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Public Health Director discusses Plumas COVID numbers

By Debra Moore

[email protected]

Mirroring what is occurring around the country and the world, COVID numbers are on the rise in Plumas County as reflected in today’s numbers, but during an interview this afternoon, Public Health Director Dana Loomis said he expects a larger increase next week due to the five-day lag time in reporting. “The numbers that we have seen for the last few days won’t be incorporated until next week,” he said.

When asked if the anticipated increase was tied to any specific event, Loomis said not at that this time, but information is still being collected. He did say that the health agency is working on a “number of different outbreaks,” but couldn’t be more specific.

Though the cases are increasing, Loomis asked if hospitalizations were as well. “There are more cases hospitalized than we have had for a while,” he said, but then further explained that some people are hospitalized with COVID, but not solely because of the virus.

The increase in numbers worldwide is being attributed to the BA.5 variant, and Loomis said he expects the variant to be seen in Plumas as well. He said the county doesn’t send samples out for sequencing because of the length of time it takes to get results. “It wouldn’t be very helpful to us,” he said. However, he hopes his agency soon will begin wastewater testing, which is used elsewhere to determine the extent of the virus in a community. Health department personnel would collect weekly samples and then send them to the state for analysis.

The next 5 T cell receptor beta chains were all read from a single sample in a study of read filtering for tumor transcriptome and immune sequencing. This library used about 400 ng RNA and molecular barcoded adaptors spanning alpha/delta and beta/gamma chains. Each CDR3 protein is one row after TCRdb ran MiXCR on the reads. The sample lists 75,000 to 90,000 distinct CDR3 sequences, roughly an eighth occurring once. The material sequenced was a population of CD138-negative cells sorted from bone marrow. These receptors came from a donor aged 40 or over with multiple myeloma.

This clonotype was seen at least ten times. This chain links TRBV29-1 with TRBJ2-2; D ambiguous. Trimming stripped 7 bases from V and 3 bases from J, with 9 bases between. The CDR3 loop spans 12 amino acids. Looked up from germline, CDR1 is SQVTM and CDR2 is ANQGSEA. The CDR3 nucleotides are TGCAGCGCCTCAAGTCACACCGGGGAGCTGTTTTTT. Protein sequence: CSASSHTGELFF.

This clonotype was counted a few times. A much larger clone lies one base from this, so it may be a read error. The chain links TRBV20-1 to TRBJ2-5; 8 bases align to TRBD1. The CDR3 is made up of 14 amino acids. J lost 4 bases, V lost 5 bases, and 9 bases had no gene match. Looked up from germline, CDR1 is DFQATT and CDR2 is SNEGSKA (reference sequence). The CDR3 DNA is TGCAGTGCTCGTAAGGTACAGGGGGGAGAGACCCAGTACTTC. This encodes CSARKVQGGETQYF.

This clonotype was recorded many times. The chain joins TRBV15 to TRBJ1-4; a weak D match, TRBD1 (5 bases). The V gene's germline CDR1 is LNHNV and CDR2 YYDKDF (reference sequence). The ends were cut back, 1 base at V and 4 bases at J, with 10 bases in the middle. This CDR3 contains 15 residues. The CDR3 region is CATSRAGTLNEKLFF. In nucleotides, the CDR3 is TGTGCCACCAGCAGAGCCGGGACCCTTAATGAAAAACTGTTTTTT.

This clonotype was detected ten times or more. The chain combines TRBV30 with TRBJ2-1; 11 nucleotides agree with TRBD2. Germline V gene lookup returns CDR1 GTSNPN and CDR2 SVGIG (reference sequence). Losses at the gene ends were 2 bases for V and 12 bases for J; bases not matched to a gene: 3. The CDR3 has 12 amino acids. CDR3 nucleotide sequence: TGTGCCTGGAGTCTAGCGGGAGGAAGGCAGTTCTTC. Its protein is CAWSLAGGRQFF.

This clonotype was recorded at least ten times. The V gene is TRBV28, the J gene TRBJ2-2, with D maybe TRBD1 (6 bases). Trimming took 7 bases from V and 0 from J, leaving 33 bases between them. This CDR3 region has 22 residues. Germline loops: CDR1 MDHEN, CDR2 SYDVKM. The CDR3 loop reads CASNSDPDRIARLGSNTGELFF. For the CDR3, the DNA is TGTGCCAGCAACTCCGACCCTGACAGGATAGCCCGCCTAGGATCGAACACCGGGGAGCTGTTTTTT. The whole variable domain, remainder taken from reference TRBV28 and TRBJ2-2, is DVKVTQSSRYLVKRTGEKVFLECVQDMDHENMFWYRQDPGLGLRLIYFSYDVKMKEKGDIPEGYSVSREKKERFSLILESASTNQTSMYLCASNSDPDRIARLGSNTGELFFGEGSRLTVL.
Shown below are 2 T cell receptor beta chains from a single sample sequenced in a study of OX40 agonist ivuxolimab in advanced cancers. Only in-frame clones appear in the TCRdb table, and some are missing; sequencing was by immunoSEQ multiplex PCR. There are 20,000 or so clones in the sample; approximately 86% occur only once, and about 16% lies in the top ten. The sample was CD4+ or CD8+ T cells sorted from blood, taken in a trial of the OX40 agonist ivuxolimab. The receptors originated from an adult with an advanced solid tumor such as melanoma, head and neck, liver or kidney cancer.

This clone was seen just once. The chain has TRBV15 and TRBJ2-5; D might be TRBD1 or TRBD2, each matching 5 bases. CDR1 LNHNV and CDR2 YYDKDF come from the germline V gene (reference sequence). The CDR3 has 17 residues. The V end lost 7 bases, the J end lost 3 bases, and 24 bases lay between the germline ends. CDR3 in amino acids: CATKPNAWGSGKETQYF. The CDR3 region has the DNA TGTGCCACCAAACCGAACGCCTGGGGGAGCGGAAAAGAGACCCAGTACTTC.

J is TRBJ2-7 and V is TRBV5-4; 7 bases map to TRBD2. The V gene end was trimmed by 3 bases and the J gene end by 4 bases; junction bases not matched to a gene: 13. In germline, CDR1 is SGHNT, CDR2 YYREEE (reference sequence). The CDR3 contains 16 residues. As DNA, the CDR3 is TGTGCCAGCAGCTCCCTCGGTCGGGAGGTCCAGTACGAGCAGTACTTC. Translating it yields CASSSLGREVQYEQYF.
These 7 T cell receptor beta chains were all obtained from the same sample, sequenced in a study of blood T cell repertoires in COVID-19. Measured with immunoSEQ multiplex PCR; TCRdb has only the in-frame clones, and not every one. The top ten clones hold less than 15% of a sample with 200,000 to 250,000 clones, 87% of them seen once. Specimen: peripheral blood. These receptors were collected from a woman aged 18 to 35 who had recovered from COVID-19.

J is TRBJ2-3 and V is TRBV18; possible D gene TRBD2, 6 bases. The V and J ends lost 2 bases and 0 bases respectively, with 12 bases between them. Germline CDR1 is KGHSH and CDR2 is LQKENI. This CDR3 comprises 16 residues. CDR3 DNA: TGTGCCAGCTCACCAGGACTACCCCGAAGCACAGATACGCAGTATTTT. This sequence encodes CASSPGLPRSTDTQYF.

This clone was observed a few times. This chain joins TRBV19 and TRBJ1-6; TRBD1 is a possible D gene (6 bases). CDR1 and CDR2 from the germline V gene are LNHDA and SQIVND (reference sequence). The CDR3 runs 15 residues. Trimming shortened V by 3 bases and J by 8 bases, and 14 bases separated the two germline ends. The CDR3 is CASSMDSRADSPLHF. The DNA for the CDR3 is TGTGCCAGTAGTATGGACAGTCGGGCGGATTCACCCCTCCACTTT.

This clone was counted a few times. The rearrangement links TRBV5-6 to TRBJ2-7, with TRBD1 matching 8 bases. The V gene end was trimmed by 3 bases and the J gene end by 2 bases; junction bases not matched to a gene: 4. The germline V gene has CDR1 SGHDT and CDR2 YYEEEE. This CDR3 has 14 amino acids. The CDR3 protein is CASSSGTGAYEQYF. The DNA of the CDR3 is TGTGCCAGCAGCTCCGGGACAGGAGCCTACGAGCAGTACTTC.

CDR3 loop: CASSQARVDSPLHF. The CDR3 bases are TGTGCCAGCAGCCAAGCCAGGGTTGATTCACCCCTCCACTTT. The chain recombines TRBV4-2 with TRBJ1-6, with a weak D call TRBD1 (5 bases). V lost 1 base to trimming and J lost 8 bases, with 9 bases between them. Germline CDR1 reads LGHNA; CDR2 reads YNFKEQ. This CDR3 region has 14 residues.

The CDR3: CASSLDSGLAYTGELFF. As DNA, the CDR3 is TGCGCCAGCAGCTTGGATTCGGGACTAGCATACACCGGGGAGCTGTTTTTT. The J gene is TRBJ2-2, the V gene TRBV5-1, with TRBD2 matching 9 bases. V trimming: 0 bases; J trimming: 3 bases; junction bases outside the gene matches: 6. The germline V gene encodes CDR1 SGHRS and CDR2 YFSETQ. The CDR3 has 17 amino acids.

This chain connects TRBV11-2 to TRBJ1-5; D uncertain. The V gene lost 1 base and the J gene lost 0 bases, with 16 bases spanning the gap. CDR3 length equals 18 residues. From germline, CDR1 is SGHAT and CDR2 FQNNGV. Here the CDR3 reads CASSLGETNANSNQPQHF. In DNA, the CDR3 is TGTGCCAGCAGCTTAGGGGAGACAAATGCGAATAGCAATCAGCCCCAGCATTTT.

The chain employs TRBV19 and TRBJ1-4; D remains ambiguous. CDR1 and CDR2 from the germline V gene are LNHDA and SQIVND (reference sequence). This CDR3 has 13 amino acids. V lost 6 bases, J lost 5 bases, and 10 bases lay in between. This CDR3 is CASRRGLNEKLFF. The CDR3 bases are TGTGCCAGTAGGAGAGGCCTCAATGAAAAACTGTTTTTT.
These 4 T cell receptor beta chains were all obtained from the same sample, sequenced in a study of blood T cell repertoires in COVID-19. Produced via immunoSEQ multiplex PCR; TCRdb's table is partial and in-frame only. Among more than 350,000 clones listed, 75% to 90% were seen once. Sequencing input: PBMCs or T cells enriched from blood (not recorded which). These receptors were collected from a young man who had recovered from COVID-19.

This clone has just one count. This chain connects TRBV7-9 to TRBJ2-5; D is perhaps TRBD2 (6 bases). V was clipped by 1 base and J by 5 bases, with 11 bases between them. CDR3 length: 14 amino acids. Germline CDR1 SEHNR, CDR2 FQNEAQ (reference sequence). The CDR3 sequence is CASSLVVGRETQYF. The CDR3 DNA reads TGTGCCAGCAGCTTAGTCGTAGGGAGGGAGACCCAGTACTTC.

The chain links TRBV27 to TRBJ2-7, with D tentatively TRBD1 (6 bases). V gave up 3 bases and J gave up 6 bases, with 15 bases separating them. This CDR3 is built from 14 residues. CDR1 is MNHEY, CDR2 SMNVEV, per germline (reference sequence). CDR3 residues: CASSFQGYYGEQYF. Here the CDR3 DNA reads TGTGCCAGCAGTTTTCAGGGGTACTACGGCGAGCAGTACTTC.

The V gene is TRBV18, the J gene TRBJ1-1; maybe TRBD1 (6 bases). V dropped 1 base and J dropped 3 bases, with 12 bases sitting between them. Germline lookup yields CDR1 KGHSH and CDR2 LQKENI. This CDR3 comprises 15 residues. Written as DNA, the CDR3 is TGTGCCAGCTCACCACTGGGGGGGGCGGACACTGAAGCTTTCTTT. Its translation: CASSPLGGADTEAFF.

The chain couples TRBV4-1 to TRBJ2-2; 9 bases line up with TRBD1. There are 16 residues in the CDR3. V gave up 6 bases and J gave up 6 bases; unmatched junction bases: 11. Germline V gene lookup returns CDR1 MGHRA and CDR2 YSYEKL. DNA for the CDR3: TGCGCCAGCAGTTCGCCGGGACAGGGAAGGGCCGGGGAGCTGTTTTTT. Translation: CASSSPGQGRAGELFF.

As for what the public can do at this point in the virus, he said that “masking is still strongly recommended,” but it isn’t likely that there will be another statewide mandate.

When asked about the new vaccines that are expected to be available this Fall that more specifically target Omicron, Loomis said there isn’t any timeframe yet for their availability.

The drug Paxlovid, which can alleviate COVID symptoms if taken at the onset of the virus, can now be prescribed by pharmacists. Loomis said that an individual diagnosed with the virus would need to provide health information to the pharmacist because there are drug interactions to consider. As to reports that some people who take the drug have experienced rebound symptoms, Loomis said he is aware of that information, but more data is needed to quantify the extent of those cases.

Plumas County Public Health is reporting COVID numbers weekly and announced today, July 7, that there have been 36 new cases of COVID reported over the past seven days; 36 cases also were reported on June 30. According to Loomis, he expects those numbers to increase next week.

There are currently 55 people in isolation and three individuals are hospitalized. The test positivity rate went up to 15.3 percent.  These numbers only reflect those reported to Public Health, and don’t account for any positive at-home tests that aren’t reported.

Since the beginning of the pandemic, Public Health has reported 3,810 cases and 20 deaths according to its latest figures.

For more demographic information regarding COVID in Plumas County, click here.

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